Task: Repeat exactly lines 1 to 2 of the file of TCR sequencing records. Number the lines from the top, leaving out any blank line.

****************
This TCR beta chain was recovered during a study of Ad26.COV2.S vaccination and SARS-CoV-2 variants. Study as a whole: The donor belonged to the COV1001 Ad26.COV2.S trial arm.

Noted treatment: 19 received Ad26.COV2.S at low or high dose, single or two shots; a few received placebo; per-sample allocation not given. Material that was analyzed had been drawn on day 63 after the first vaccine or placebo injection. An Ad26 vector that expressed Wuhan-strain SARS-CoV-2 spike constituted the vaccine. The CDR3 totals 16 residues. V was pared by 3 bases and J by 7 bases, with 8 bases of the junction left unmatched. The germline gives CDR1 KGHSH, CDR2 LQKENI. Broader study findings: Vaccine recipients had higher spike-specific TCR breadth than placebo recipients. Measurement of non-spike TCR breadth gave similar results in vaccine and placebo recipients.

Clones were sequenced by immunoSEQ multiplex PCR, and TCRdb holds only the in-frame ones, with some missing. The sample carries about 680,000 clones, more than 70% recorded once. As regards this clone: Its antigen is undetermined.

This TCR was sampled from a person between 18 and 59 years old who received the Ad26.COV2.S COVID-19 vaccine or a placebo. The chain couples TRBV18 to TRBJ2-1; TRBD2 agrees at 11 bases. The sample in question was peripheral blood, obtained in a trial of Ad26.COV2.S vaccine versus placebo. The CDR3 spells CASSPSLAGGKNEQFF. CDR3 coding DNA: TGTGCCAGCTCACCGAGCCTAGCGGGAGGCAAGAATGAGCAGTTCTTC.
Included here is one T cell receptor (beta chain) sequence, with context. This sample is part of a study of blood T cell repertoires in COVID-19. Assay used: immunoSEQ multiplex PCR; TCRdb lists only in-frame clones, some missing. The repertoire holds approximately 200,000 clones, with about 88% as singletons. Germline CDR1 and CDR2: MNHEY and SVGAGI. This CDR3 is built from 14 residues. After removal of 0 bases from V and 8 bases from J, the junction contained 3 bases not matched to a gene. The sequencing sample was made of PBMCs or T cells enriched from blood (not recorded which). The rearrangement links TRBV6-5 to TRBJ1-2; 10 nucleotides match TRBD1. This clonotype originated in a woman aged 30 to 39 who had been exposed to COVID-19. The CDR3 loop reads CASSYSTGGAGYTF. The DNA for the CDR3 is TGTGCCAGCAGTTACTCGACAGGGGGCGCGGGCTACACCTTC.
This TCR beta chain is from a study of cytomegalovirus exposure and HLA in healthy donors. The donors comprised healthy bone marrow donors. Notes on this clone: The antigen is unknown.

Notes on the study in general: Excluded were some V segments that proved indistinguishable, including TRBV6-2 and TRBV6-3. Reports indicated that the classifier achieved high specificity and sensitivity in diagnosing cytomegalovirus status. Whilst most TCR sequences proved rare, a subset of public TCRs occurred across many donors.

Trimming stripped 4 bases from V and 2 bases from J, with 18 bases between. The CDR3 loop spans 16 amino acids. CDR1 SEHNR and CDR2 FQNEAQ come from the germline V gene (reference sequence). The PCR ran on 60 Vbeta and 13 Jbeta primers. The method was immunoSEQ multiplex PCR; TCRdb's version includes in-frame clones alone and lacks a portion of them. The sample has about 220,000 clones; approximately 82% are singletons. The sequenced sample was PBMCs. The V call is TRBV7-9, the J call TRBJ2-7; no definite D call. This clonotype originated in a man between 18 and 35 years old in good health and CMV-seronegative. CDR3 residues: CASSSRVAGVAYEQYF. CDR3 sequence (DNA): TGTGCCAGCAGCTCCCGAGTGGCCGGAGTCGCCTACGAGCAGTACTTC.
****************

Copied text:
This TCR beta chain was recovered during a study of Ad26.COV2.S vaccination and SARS-CoV-2 variants. Study as a whole: The donor belonged to the COV1001 Ad26.COV2.S trial arm.

Noted treatment: 19 received Ad26.COV2.S at low or high dose, single or two shots; a few received placebo; per-sample allocation not given. Material that was analyzed had been drawn on day 63 after the first vaccine or placebo injection. An Ad26 vector that expressed Wuhan-strain SARS-CoV-2 spike constituted the vaccine. The CDR3 totals 16 residues. V was pared by 3 bases and J by 7 bases, with 8 bases of the junction left unmatched. The germline gives CDR1 KGHSH, CDR2 LQKENI. Broader study findings: Vaccine recipients had higher spike-specific TCR breadth than placebo recipients. Measurement of non-spike TCR breadth gave similar results in vaccine and placebo recipients.